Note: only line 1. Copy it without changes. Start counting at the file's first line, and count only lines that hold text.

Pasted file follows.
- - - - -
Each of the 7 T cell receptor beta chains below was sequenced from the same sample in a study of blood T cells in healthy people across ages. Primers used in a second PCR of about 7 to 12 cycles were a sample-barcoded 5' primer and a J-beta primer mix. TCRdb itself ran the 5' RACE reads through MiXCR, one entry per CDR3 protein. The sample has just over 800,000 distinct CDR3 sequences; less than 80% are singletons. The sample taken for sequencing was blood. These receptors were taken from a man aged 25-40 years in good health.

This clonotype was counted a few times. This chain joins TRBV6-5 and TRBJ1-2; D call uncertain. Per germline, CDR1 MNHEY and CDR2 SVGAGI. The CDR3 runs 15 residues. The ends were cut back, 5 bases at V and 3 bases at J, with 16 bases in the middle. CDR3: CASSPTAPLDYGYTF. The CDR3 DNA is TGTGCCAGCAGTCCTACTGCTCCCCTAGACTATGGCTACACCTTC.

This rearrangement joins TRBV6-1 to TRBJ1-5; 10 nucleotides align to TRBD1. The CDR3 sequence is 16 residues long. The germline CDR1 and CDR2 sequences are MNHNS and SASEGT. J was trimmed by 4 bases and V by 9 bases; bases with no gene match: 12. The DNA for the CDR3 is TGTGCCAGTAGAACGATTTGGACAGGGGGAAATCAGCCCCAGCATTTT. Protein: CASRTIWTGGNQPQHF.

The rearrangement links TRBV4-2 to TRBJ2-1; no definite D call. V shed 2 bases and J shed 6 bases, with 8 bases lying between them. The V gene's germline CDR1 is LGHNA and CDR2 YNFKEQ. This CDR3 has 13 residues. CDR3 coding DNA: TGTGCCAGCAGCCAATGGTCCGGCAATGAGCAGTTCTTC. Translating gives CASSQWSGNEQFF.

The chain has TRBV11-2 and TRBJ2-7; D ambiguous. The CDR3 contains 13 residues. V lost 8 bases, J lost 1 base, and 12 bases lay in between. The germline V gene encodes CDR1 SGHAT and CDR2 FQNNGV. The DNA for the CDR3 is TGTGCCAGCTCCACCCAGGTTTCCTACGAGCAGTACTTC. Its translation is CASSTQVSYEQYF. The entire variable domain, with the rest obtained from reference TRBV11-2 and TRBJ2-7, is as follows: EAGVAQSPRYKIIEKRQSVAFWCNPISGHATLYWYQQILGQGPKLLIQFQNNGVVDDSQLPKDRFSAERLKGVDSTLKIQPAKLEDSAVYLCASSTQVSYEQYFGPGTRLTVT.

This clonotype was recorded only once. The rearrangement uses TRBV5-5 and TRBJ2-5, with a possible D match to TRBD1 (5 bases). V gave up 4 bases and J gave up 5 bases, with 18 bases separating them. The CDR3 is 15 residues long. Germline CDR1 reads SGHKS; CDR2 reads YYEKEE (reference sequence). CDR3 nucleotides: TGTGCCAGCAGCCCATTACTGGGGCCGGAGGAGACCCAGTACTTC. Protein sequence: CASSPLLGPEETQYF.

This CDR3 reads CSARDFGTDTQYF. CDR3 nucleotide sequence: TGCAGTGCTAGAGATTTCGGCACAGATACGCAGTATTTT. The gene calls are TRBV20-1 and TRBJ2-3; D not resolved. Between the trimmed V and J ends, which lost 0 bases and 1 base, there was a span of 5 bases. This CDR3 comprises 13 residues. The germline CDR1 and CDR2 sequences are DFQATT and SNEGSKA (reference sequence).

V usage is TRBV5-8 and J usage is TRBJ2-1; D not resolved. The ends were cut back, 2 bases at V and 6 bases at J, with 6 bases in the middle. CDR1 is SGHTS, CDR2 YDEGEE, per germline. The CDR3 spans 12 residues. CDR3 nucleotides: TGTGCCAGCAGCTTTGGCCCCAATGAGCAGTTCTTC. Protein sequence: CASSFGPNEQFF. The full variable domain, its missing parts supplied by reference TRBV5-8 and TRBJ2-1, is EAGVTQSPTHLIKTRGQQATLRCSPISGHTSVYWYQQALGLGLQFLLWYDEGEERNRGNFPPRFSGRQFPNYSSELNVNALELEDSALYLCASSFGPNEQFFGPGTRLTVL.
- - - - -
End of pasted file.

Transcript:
Each of the 7 T cell receptor beta chains below was sequenced from the same sample in a study of blood T cells in healthy people across ages. Primers used in a second PCR of about 7 to 12 cycles were a sample-barcoded 5' primer and a J-beta primer mix. TCRdb itself ran the 5' RACE reads through MiXCR, one entry per CDR3 protein. The sample has just over 800,000 distinct CDR3 sequences; less than 80% are singletons. The sample taken for sequencing was blood. These receptors were taken from a man aged 25-40 years in good health.